Corn, soybeans – and whiskey? Small Iowa town prospers with booze

The last time this town had whiskey stills, Prohibition was the law and Templeton Rye was bootleg

The three stages of Templeton rye whiskey, from left: fresh from the still, after four months in a barrel and after four years.
Kevin E. Schmidt/AP

TEMPLETON, Iowa  Nestled among the rolling hills of corn and soybeans in western Iowa, the tiny town of Templeton is seeing its history of Prohibition-era bootlegging repeating itself.

This time around, Templeton Rye is legal, public and part of a broader craft-distillery trend. And taking the hooch legal is bringing jobs, spinoff businesses and even tourists to this rural German Catholic burg of 362 people.

"The distillery people came along at a good time," said Larry Sporrer, executive vice president of Templeton Savings Bank. "There's really a lot of name recognition for Templeton."

The Templeton Rye story dates back to Prohibition, when the 18th Amendment to the Constitution banned alcohol in the United States beginning in January 1920.

Bootleggers sprang up around the country, including in Templeton, population then 373. Rye whiskey was the hooch of choice, with local general stores selling sheets of copper to build stills, kegs and jugs for aging and distribution, and lots of sugar.

The market for Templeton Rye, known as the good stuff, extended beyond Carroll County to Des Moines, Denver, Chicago and beyond. In fact, the quality of the drink reportedly made it a favorite of Chicago gangster Al Capone.

The good stuff

Templeton Rye Spirits
Templeton Rye Spirits

In 1930, Templeton reached its largest population, 428. A 1931 newspaper article included in a history book about Templeton noted that Christmas garlands over Main Street included a little brown jug with the words "Xmas spirits" on it.

In late 1933 the 21st Amendment put an end to Prohibition. Templeton Rye went underground. There were still stories about the good stuff. You had to know someone to get a bottle or even a sip.

Scott Bush, an Iowa native who worked in investment banking, remembers visiting his great-uncle with family one Christmas. "He sat us down and whipped out a bottle and said, 'This is what Dad used to make. It saved the farm during the Depression.'"

It gave Bush an idea: Templeton Rye as a legal spirit.

"For generations, people had cocktail-napkined ideas of taking it legal and trading on the history," said Douglas Burns, a co-owner of the Carroll Daily Times Herald. "And nobody did it until Scott Bush."

Bush asked around about who might still be making the stuff -- and would share the recipe. That led him to Meryl Kerkhoff, the man with the recipe, and his son Keith, who referred to their bootlegging forebears as entrepreneurs.

Volunteers at the distillery

The barrels used to age rye whiskey
Charlie Neibergall/AP

They partnered with an Indiana distillery to produce the rye. But they decided to make Templeton the brand’s home, where the rye is aged in oak barrels, bottled, labeled and shipped.

The presence of the brand goes beyond the distillery. The company's YouTube channel features interviews with elders in the community recounting the history of the bootlegging era. Kerkhoff co-produced the documentary "Capone’s Whiskey: The Templeton Rye Story" in 2011.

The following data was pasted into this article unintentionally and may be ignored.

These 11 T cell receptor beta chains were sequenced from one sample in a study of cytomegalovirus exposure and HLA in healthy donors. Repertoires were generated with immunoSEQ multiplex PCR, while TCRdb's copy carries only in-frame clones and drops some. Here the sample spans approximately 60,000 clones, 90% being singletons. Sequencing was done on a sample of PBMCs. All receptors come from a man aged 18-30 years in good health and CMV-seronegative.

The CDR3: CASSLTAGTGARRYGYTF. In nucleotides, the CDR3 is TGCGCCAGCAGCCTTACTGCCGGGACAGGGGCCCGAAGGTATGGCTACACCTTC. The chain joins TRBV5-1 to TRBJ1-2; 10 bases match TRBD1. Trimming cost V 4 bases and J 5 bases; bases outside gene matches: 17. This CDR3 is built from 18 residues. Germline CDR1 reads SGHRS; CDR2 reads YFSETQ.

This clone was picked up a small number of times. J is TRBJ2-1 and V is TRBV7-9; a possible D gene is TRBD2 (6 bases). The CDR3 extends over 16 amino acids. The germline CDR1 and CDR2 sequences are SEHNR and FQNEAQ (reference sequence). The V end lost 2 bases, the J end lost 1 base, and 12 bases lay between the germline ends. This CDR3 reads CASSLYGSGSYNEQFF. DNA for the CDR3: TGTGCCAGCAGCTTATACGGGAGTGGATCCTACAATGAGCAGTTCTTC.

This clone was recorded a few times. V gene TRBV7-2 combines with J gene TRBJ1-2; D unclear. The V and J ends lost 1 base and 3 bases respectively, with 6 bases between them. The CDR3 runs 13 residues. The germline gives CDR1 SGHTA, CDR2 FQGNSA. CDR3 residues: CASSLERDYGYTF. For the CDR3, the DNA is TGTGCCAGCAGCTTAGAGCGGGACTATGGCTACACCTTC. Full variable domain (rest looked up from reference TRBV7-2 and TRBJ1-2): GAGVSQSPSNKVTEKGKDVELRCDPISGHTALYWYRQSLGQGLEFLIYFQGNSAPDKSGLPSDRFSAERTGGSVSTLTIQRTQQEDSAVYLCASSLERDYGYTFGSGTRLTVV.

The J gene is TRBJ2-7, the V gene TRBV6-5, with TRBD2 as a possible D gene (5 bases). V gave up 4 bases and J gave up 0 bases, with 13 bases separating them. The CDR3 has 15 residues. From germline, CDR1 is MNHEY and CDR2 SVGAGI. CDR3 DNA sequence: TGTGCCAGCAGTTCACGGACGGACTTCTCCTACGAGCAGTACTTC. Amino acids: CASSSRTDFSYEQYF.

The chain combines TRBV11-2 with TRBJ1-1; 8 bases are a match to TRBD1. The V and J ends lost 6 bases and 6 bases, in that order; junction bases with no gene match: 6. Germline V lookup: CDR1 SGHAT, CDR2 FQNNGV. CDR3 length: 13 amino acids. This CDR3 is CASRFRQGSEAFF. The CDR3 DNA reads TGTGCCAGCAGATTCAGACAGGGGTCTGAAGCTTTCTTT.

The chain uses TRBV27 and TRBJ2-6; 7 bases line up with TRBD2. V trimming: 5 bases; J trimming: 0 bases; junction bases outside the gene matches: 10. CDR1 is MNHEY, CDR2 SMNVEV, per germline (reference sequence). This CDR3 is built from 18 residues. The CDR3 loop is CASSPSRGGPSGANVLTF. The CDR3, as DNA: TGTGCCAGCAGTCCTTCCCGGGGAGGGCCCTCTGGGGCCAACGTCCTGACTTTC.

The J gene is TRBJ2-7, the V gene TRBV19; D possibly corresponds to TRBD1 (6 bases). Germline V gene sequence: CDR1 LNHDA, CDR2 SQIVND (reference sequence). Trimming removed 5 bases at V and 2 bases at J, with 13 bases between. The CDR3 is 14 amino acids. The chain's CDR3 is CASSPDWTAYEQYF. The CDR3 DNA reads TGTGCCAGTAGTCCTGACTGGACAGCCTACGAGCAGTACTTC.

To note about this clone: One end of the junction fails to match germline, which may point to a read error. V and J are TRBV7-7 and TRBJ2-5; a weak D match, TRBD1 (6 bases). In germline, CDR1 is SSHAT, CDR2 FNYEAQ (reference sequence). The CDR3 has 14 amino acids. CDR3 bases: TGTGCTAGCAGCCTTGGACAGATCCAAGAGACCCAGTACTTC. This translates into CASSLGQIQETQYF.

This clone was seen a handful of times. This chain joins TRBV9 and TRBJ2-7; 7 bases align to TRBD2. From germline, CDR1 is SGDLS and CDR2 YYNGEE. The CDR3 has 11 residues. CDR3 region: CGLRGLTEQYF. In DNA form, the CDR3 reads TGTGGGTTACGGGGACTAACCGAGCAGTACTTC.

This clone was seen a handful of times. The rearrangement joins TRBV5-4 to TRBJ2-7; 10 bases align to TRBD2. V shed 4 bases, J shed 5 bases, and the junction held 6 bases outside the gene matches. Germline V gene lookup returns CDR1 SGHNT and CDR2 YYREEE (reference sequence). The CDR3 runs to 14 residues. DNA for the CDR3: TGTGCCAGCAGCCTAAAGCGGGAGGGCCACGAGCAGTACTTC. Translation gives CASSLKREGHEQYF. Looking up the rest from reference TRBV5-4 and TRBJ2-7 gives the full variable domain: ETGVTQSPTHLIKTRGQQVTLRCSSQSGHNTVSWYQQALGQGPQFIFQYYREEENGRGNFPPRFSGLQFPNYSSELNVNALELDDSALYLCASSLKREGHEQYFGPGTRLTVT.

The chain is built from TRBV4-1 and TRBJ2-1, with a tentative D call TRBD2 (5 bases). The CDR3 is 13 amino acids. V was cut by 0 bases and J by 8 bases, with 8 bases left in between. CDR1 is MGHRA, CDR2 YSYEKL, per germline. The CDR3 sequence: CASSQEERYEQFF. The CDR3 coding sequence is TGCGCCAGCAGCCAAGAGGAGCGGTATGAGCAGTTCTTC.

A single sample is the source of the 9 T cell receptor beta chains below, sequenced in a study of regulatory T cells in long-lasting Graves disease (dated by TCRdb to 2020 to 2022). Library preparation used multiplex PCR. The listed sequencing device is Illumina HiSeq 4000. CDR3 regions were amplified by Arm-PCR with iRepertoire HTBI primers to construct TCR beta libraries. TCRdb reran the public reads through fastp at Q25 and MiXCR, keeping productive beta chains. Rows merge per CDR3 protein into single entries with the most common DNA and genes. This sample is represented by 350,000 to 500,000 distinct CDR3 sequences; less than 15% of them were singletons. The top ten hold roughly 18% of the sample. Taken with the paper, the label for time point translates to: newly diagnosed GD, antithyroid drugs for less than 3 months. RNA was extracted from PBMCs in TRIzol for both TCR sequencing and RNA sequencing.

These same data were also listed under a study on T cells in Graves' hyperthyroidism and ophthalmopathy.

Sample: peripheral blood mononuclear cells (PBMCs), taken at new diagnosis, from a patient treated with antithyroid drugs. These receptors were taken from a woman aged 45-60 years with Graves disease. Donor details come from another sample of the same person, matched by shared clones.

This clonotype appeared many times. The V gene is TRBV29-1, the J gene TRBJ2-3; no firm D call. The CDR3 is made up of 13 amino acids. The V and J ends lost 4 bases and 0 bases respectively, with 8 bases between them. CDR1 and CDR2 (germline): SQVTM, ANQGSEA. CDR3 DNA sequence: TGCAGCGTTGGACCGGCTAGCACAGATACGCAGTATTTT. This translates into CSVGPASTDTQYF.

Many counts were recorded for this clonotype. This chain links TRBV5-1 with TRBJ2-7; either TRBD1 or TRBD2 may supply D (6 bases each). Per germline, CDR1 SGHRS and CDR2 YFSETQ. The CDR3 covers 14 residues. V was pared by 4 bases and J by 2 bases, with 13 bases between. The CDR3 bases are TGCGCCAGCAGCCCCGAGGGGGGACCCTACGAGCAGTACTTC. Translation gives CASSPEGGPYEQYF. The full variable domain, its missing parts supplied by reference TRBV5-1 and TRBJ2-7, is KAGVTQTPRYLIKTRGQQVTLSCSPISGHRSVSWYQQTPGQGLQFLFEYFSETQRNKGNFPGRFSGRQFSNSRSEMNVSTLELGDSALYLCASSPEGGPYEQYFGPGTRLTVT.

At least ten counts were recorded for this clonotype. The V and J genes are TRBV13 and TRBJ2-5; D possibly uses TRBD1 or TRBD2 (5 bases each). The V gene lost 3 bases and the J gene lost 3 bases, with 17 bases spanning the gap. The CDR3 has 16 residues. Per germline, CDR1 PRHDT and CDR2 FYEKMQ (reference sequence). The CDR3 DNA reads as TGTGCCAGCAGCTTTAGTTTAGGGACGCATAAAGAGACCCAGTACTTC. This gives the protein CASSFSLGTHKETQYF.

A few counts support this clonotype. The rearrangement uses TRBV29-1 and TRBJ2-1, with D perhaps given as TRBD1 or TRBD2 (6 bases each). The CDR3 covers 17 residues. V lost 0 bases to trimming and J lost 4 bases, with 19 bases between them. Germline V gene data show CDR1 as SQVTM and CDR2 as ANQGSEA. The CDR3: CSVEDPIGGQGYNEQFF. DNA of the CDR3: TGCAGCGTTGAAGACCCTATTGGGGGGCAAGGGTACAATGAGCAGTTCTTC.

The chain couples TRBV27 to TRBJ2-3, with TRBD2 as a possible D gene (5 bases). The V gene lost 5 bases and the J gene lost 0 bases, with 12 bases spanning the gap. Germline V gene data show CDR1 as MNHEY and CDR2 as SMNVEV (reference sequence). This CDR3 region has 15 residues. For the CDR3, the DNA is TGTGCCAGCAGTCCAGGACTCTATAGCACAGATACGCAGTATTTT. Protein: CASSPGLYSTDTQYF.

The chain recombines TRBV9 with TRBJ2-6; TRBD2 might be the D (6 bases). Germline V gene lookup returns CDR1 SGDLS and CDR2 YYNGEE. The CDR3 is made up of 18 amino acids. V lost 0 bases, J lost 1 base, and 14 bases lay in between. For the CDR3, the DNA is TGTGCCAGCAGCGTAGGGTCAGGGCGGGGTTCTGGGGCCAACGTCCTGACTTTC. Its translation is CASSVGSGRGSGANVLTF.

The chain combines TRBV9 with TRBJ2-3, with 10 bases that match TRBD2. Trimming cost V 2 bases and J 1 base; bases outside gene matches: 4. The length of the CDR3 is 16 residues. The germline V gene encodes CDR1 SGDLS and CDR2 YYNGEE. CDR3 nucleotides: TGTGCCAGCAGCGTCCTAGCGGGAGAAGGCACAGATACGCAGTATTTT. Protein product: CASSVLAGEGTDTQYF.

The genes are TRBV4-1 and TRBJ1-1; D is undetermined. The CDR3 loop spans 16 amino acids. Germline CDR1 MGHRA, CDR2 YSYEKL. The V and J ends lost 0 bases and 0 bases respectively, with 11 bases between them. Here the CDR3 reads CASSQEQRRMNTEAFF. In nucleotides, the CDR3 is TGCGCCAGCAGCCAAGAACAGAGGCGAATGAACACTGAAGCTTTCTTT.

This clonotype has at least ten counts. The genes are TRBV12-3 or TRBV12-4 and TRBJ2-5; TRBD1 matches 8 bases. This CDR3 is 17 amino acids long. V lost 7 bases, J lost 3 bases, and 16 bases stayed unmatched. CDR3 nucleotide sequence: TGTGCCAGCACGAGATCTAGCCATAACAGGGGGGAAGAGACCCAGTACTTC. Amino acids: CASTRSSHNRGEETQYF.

And the Templeton Rye presence is evolving. When Dori Rotert started working on the bottling line in the fall of 2006, it was a part-time gig a couple of weeks a month to bring out the first single-barrel batches. Now the distillery employs about 30 people.

"We're bottling every day, all day now," she said. "It's a wide age group, from 82 to 19. We have one gentleman who stocks the pallets, and he's 81 years old."        

Templeton Rye is part of a resurgence of craft distillers and blenders in the United States. There were 86 such businesses 10 years ago and 606 today, said Bill Owens, president of the American Distilling Institute.

"We're growing at a rate of about 30 percent a year," he said. "It's part of the general renaissance in our culture of going back to basics. We want to support American businesses."

He classifies Templeton as one of the craft blenders because the rye is distilled in Indiana. That's something Bush hopes to change someday, with hopes of making the town a travel destination.

As it is, the rye already draws fans to the town.

"We've had volunteer days, and you have people come from all over," Rotert said. "We had a gentleman there for a whole week from California. We've had people from New York. It's a big deal."

Bootleg competition

Then there’s the spinoff business.

Brewpubs in Iowa and beyond are using Templeton Rye barrels to add a distinctive flavor to their beers.

A Templeton construction company, Schoeppner Designs, is making furniture out of the used oak barrels, with some pieces on sale at the distillery. Schoeppner recently bought a vacant building on Main Street to expand.

But there is competition. Talk to folks in Carroll County, and they still mention the good stuff of the bootleg variety.

Sometimes they even pull out a bottle -- often a used one from more mainstream spirits -- of amber liquor.

"It seems like there's some available," said Mayor Ken Behrens. "If you ask the right person, I'm sure you could find it."

Rotert said distillery visitors sometimes ask where they can buy a bottle of the bootleg stuff. Bush said he's aware of the rumors of bootleg competition.

"God bless them," he said. "It's not really something that we worry about."

Burns, who has chronicled the legal rise of Templeton Rye in his newspaper, has his own story.

"Last Christmas I walked to my front door, and there was a bag on my front steps," Burns said. "I opened the bag, and there was a bottle of bootleg Templeton Rye in it. I still don't know who gave it to me."

How was it?

"I really like the legal incarnation."

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